Harvard Global Cooling Geoengineering Experiment Halted

Activists oppose research on how to safely deploy an emergency cooling system for the planet.


Last year was the hottest year in the global instrumental temperature record. Since 1960, the atmospheric concentration of carbon dioxide has risen from 315 to 425 parts per million, largely as a result of emissions from burning fossil fuels. Some researchers argue that the pace of global warming is increasing.

Given these trends, it would be a good idea to do some research on an emergency backup cooling system for the planet. Unfortunately, activists have pulled the plug on a preliminary solar radiation management (SRM) experiment. The aim of SRM is to lower average global temperatures by injecting tiny particles high in the stratosphere, where they would reflect a small percentage of sunlight. This would mimic the effect of Mount Pinatubo's 1991 volcanic injection of 17 million tons of sulfur dioxide into the stratosphere, which cooled the planet by about 1 degree Fahrenheit for a year.

In 2021, Harvard's stratospheric controlled perturbation experiment (SCoPEx) planned to test launch a high altitude balloon equipped with propellers and various sensors at a Swedish Space Corporation facility near the arctic town of Kiruna. If all went well, the researchers would later initiate an experiment in which they would release a couple of pounds of harmless chalk particles and then fly back through the cloud to measure their dispersal and reflectivity. The goal was to get some information that would help guide the safe and effective deployment of stratospheric sunscreen in the event that global temperature increase accelerates. But the Swedish government has now caved to pressure and cancelled the experiment, and the Harvard team has now closed down ScoPEx.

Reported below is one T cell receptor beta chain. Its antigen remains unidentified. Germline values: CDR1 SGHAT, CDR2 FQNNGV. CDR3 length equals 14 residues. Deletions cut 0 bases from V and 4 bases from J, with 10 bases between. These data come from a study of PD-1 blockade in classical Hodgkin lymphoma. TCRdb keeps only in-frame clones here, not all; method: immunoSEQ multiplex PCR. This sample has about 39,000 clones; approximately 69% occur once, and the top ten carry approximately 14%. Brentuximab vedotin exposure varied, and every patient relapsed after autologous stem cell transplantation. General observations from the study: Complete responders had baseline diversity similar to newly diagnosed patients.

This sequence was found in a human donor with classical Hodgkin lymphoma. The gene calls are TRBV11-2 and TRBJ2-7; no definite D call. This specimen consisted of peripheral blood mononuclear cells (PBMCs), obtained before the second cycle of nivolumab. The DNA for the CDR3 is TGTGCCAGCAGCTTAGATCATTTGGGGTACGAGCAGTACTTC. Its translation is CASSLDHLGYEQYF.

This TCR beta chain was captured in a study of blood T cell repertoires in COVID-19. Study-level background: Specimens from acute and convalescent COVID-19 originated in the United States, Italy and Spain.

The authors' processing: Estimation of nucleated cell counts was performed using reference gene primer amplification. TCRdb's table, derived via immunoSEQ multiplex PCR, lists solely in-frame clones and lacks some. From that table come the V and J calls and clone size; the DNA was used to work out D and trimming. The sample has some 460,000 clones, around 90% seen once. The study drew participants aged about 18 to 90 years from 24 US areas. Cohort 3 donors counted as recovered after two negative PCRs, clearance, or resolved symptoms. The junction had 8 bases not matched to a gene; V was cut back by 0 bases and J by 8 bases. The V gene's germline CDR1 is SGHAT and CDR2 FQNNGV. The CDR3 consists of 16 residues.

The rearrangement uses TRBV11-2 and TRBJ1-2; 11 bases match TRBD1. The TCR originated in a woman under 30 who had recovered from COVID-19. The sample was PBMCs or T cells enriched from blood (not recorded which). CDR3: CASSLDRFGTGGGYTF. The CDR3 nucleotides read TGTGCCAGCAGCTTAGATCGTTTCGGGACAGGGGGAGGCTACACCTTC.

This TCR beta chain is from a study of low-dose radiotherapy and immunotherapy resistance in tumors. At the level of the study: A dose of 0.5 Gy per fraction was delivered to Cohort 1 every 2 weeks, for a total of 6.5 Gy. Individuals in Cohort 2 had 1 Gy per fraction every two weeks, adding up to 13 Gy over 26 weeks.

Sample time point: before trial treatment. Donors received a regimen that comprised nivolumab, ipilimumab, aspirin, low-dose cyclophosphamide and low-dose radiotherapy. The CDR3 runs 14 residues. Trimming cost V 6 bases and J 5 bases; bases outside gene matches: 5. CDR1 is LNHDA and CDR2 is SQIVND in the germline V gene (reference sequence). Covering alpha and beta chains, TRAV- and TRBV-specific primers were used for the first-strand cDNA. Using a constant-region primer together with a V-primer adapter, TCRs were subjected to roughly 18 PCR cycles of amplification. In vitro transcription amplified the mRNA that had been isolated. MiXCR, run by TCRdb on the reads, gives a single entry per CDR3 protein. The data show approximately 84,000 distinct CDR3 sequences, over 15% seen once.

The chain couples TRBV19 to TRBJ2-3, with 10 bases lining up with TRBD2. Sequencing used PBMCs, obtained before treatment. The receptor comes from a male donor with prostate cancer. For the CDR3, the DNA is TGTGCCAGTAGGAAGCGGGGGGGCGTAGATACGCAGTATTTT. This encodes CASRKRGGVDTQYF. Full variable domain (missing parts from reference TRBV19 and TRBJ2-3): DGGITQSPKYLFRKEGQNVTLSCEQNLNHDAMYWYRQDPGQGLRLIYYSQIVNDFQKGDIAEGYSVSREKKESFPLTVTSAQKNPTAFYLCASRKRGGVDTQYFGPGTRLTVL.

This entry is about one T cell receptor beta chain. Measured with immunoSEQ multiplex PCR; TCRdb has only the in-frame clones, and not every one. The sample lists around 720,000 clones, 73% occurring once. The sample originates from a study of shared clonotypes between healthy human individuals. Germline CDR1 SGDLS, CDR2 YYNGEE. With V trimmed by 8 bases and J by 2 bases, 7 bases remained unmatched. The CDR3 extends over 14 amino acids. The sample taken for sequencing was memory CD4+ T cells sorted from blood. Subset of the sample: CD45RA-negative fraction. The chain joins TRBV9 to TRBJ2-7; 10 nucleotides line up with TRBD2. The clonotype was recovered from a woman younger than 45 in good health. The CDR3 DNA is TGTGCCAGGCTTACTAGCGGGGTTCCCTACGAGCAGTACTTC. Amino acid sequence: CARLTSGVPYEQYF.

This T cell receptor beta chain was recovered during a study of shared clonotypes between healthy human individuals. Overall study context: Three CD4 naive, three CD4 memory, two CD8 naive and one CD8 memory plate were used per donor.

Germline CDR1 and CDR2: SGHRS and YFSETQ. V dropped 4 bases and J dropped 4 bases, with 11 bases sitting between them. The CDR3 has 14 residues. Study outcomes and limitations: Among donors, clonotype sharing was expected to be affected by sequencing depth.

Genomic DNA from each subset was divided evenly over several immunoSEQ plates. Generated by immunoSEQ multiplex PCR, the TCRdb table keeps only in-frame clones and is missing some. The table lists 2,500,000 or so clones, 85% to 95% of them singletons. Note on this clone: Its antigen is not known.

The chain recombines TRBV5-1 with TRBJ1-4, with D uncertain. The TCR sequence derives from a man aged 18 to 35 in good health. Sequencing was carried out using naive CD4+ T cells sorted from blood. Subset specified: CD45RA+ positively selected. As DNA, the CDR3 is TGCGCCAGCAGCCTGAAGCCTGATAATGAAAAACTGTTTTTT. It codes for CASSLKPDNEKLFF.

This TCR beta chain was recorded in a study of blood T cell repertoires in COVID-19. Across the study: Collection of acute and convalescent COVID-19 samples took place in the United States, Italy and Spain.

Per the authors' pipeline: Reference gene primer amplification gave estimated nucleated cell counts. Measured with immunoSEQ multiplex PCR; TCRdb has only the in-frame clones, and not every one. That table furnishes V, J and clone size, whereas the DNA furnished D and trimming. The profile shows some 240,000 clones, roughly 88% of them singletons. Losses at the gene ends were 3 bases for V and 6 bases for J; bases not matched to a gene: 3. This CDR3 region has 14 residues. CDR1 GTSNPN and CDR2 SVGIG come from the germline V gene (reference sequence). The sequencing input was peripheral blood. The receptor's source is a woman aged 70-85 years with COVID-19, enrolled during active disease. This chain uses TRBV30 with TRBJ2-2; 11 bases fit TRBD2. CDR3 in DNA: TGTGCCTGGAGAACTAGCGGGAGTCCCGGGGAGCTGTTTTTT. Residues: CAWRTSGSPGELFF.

If the Swedish government won't let researchers launch, there are 91 weather balloon stations in the U.S. that release radiosondes into the stratosphere twice daily. Some of them are remote enough that the ScoPEx balloon would pose little hazard to people or property.

Many envionmental activists oppose SRM research because they fear it will in fact be cheap and work well. Industrialists, policymakers, and the public would be tempted, in their view, to use its deployment as an excuse to slow down the race to replace fossil fuels with low-carbon energy technologies. But if the world does start heating up rapidly later in this century, the public and policy makers would very likely turn to SRM as an emergency cooling system for the planet.

In my 2022 article "The Unscientific Panic Over Solar Geoengineering," I argued:

We are bequeathing to our descendants a world in which the climate is changing in what may be very deleterious ways. "In this context," Yale geoengineering lecturer Wake Smith and White House energy expert Claire Henly ask, "is it justified for us to deprive future generations of tools that may lessen the pain we have inflicted? They may or may not use these tools, but surely those decisions are theirs to make."

Activist-enforced scientific ignorance of SRM is not the right answer.